However, Inspector Minnery said that physical damage to cars and property SHOULD be regarded as "significant crimes" in which case you should ring 999, particularly if an individual or a gang is to blame and might still be in the area targeting other peoples' property.
Residents suggested that people wouldn't bother if 'kids' were to blame, as 'the police won't do anything to them if they catch them'. Inspector Minnery disagreed, and said that they do indeed follow through with actions against young people who commit crimes such as criminal damage. Working with other agencies, the police have mechanisms which allows them to make interventions to control the whereabouts of young people who commit crimes; control who they can mix with, where they; when they are out. If the young person continues to behave badly, sanctions and curfews can be imposed on them, increasing in severity each time until the young person realises they are not going to get away with their bad behaviour.
Questions were asked about one young individual who has been named by several people as being involved in some of the recent incidents. Inspector Minnery confirmed that the young person in question is being spoken to whilst the police continue their investigations.
As for what to do when the period comes around next year: Inspector Minnery advised that all parents should be aware of where their kids are and what they are up to on Mischief Night. Because New Ferry was targeted this year, it is likely it will have more police officers/patrols the area just to be safe. There should be no need for residents to form vigilante gangs, and further advice will be issued to public nearer the time (in 12 months).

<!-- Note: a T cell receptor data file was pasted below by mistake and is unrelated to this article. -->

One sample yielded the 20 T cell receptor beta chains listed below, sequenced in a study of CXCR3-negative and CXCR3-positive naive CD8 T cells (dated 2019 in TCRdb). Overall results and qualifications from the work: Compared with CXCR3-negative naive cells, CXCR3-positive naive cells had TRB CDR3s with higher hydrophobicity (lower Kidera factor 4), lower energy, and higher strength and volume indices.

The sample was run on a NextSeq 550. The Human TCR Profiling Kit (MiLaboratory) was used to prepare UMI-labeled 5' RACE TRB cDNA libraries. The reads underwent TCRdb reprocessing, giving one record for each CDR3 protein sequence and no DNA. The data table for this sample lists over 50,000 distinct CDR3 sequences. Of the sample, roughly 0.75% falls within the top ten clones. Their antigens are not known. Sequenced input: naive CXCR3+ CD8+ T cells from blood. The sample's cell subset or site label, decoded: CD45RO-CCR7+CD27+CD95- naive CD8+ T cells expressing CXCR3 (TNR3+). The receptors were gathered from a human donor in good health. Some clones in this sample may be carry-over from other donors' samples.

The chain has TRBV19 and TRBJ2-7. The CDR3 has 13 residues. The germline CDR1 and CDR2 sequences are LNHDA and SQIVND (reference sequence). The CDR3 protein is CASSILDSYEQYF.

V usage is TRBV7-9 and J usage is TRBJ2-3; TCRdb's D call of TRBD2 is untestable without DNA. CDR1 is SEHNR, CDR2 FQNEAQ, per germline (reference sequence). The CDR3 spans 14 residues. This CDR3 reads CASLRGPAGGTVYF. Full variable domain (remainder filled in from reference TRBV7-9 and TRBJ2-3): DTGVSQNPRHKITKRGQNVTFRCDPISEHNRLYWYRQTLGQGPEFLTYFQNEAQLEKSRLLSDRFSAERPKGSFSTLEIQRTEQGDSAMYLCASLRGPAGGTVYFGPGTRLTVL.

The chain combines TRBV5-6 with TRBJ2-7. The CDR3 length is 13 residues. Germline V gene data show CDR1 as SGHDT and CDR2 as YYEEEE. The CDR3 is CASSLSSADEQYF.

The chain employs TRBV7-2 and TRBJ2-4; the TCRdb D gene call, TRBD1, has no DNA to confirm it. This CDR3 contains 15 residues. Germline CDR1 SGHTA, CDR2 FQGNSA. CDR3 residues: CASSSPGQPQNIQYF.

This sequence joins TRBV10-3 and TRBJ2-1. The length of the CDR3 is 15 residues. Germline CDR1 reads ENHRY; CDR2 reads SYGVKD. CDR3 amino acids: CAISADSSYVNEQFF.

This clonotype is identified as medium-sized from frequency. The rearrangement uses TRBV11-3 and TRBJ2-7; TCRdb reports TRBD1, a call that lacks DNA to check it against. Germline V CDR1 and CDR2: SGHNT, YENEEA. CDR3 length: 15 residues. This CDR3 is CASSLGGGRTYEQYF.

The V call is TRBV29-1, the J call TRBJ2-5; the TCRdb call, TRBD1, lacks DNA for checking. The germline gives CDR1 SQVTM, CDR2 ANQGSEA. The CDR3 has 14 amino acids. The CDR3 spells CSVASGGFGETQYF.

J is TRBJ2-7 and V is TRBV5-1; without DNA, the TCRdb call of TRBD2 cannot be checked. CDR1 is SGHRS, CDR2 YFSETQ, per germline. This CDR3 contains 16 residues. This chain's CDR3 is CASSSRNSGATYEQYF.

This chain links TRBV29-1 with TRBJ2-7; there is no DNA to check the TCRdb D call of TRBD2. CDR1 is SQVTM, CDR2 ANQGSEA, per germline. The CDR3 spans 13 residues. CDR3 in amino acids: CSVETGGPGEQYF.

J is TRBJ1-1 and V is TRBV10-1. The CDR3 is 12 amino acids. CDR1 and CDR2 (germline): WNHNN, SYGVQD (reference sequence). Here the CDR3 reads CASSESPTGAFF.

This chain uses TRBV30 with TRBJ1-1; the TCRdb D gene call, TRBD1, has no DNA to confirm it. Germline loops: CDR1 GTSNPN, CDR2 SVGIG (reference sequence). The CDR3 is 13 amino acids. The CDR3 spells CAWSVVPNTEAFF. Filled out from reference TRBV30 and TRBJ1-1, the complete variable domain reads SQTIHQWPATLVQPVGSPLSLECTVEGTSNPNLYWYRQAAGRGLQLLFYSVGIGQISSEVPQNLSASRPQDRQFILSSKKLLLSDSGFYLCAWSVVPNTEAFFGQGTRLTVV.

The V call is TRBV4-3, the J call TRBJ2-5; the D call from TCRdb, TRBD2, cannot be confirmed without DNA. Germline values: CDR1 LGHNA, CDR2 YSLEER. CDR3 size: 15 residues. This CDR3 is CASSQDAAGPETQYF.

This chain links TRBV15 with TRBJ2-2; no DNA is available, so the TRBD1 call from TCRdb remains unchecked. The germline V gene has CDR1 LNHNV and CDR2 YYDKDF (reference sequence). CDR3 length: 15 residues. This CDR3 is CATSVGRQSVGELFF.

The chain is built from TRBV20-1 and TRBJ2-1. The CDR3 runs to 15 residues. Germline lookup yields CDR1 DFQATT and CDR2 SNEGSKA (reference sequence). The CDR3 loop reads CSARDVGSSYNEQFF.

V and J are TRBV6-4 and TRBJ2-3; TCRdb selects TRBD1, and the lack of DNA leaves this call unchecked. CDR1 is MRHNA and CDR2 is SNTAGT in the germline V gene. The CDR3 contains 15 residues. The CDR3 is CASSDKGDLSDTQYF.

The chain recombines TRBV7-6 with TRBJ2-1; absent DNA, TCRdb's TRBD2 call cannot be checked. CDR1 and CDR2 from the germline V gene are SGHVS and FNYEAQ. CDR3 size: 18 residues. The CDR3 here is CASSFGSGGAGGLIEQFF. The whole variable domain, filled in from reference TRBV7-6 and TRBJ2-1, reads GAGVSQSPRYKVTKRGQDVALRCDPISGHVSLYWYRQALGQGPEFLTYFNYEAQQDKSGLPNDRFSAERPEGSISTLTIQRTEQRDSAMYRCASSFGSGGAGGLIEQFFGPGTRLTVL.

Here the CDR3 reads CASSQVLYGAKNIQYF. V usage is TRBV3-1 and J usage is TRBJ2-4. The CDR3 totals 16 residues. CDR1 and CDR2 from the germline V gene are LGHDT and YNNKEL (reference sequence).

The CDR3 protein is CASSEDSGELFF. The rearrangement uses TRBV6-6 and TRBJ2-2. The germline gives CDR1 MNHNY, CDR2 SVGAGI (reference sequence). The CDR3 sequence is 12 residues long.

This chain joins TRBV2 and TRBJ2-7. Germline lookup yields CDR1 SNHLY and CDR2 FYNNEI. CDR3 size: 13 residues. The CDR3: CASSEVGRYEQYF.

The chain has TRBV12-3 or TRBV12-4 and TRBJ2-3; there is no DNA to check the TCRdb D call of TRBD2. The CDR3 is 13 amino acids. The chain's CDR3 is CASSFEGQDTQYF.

The reason why so many young people are hanging around in New Ferry was discussed. We know that several of the troublemakers come from outside of New Ferry; from neighbouring Rock Ferry and Bebington, and Birkenhead. Several of them come here because cannabis is being openly sold in the streets and the CCTV cameras we have are not necessarily pointing in the right direction. Inspector Minnery said: "Merseyside Police are already actively targeting drug dealing in this area. Cannabis farms are being frequently found - but this comes from good intelligence: residents on the ground need to report drug dealing that is happening around them. If you are worried about repercussions, report them anonymously by contacting Crimestoppers by ringing 0800 555 111 or online at Crimestoppers-org.uk
Some residents posted on Facebook that what the gangs were doing on those nights was "normal teenage behaviour" and that residents who had their cars damaged should "shut up, get their cars fixed and let the police deal with other (more important) crimes". It was mentioned at the meeting that criminal damage is NOT "normal" behaviour and should never be treated as such. Teenagers who think it is acceptable to cause so much damage to property or to scare others by firing fireworks at them have little or no respect for others, and grow up to think and behave the same way into early adulthood. Should we expect and allow them to do this?
Miscreants' behaviour has a knock on effect for others. Car insurers have already warned their customers in New Ferry that motor insurance premiums for this area will now go up because it is seen as a "risky" area to live in and own a car.... so we will ALL be paying more insurance because of it. Is this fair? In the meantime, because the car was set on fire in the car park next to the Village Hall, at least one group has now withdrawn from using the hall, and others may follow suit after reviewing the situation. The two recent attacks where the toilets inside the Village Hall were vandalised have not helped in this particular situation.
In summary, Merseyside Police appealed to everyone in the community to pull together and REPORT issues of crime and antisocial behaviour - even that which is committed by young children. If they are able to, they WILL take action against those who they catch, INCLUDING young people. We - the residents - are the eyes and ears for the police. If we WANT the police to be here protecting us and our property, we MUST TELL THE POLICE what is happening. If they don't know, they CAN'T do anything about it.
Damage to a car in New Ferry on Mischief Night, 2019